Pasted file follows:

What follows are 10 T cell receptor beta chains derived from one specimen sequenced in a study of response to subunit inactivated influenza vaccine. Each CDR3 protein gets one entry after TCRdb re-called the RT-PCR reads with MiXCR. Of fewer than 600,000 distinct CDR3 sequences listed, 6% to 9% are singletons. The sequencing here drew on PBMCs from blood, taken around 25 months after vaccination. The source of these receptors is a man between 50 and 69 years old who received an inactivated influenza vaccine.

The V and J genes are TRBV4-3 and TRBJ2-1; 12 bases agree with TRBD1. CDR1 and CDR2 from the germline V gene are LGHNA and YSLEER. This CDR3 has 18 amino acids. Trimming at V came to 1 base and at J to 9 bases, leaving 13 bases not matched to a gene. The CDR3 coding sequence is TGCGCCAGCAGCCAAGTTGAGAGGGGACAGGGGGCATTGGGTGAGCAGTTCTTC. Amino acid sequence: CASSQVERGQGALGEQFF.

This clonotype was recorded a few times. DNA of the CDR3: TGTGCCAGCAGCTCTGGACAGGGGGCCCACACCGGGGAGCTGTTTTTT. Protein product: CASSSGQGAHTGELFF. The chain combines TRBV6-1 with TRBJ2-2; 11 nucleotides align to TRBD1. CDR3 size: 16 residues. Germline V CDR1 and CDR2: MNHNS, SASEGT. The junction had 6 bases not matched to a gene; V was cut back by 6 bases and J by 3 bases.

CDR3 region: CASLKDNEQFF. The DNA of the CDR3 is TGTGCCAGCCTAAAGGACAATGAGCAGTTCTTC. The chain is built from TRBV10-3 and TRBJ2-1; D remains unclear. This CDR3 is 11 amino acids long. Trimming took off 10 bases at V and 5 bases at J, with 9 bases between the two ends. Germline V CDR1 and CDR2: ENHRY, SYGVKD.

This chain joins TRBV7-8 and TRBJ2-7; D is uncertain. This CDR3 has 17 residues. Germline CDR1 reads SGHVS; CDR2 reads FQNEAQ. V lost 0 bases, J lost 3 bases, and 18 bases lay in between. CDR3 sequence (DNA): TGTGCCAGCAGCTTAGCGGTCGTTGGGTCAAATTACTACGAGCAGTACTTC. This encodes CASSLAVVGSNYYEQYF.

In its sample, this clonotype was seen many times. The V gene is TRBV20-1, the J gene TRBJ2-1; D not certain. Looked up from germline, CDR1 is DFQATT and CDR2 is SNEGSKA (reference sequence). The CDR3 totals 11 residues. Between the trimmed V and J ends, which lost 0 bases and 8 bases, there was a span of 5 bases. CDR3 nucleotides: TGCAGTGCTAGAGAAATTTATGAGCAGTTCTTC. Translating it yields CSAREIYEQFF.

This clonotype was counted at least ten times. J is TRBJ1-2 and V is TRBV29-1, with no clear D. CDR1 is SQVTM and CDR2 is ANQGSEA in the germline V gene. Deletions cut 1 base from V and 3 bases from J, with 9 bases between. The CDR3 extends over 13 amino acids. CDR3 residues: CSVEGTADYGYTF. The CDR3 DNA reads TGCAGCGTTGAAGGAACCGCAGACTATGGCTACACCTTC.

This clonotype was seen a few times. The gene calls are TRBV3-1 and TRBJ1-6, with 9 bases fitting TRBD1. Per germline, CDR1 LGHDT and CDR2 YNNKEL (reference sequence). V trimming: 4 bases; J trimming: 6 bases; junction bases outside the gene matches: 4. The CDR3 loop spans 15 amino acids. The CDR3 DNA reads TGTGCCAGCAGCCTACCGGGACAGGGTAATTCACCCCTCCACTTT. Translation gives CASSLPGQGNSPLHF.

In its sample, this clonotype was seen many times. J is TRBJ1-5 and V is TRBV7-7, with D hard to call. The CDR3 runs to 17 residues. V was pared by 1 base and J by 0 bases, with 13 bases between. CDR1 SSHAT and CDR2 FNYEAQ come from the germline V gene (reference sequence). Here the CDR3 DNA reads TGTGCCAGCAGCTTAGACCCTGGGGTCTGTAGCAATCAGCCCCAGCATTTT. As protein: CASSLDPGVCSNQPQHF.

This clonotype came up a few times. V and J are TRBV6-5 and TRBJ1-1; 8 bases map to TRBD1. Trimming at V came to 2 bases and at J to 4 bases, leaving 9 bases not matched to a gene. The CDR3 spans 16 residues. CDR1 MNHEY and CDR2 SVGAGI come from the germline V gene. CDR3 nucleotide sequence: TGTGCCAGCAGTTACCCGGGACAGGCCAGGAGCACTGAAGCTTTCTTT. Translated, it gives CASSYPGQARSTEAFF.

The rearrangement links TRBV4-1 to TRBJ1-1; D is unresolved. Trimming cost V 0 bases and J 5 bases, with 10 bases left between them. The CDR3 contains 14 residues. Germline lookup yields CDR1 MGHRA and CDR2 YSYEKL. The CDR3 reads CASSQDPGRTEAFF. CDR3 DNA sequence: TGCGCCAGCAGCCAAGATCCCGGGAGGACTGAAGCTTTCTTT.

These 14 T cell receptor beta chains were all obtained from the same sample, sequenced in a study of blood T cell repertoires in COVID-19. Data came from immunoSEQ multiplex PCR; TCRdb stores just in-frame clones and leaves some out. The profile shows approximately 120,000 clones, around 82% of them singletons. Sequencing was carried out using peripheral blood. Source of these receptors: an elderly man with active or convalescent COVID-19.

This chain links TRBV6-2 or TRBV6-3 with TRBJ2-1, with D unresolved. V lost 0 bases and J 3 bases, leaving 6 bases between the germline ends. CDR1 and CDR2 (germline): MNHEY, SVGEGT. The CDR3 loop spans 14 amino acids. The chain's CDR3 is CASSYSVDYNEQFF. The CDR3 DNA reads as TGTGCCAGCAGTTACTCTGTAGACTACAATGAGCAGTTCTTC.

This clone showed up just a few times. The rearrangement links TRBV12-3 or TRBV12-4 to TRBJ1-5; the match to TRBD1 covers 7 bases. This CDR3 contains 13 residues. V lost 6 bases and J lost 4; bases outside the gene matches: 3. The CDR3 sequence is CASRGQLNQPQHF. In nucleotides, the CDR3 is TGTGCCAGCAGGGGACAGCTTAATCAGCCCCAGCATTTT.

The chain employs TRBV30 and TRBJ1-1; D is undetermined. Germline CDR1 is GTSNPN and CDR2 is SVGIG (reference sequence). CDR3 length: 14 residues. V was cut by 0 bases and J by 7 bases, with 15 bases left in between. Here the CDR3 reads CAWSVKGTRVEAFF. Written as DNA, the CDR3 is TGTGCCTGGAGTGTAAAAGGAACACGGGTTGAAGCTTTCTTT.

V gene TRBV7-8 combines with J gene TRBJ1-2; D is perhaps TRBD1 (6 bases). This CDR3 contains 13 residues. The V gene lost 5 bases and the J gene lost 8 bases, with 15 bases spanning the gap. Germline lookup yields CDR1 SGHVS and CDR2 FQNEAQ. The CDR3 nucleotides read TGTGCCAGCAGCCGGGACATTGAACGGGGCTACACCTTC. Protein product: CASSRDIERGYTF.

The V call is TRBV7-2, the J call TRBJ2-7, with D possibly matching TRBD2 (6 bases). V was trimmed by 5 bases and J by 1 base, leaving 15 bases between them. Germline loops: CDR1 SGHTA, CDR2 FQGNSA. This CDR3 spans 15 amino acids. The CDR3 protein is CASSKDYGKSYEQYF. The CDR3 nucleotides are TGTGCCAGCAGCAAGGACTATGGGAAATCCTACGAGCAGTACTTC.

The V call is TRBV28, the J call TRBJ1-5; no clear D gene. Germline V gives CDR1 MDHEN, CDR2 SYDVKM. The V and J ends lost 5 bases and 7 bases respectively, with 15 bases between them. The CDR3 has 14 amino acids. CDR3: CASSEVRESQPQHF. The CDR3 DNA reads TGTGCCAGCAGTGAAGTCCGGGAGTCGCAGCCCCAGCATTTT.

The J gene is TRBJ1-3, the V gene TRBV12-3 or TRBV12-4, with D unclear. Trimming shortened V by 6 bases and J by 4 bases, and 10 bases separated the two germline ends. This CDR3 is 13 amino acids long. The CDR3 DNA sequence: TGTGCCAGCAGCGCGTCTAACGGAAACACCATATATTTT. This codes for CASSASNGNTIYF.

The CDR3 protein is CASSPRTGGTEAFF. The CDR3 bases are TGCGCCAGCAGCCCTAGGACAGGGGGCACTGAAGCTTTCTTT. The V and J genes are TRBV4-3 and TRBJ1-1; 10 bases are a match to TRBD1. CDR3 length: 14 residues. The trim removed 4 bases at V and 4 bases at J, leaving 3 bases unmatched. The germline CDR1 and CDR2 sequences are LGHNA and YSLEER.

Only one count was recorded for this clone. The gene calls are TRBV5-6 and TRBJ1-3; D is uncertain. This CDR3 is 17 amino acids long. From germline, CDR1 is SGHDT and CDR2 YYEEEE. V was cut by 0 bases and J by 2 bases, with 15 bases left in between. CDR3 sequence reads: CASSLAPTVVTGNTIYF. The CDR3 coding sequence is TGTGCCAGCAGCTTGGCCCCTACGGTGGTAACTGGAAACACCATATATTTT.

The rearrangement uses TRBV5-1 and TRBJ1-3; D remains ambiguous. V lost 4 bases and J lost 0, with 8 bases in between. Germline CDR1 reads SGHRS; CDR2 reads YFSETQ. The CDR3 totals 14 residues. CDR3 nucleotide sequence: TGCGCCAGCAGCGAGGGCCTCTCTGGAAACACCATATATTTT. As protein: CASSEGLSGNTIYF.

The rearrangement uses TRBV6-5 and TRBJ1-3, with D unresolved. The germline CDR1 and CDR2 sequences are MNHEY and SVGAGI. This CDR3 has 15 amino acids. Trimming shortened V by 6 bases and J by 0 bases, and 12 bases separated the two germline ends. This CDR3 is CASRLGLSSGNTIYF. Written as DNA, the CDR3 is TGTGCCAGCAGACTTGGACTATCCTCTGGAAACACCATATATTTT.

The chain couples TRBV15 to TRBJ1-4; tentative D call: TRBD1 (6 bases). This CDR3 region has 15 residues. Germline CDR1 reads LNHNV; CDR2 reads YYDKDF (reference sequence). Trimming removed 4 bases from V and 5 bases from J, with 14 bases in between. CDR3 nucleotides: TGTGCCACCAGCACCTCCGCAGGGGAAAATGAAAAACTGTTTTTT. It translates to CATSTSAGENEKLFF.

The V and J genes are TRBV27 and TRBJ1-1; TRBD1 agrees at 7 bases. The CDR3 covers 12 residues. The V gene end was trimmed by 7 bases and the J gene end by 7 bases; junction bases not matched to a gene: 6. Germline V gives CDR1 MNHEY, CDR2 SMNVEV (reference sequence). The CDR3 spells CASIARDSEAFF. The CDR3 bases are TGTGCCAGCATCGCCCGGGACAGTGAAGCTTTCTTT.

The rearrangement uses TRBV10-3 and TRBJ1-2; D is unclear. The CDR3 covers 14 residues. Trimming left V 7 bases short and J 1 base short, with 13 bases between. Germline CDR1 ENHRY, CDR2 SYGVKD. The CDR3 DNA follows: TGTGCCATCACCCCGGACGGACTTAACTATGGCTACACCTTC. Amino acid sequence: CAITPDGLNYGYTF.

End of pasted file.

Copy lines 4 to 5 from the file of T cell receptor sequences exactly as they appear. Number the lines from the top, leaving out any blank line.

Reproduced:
CDR3 region: CASLKDNEQFF. The DNA of the CDR3 is TGTGCCAGCCTAAAGGACAATGAGCAGTTCTTC. The chain is built from TRBV10-3 and TRBJ2-1; D remains unclear. This CDR3 is 11 amino acids long. Trimming took off 10 bases at V and 5 bases at J, with 9 bases between the two ends. Germline V CDR1 and CDR2: ENHRY, SYGVKD.

This chain joins TRBV7-8 and TRBJ2-7; D is uncertain. This CDR3 has 17 residues. Germline CDR1 reads SGHVS; CDR2 reads FQNEAQ. V lost 0 bases, J lost 3 bases, and 18 bases lay in between. CDR3 sequence (DNA): TGTGCCAGCAGCTTAGCGGTCGTTGGGTCAAATTACTACGAGCAGTACTTC. This encodes CASSLAVVGSNYYEQYF.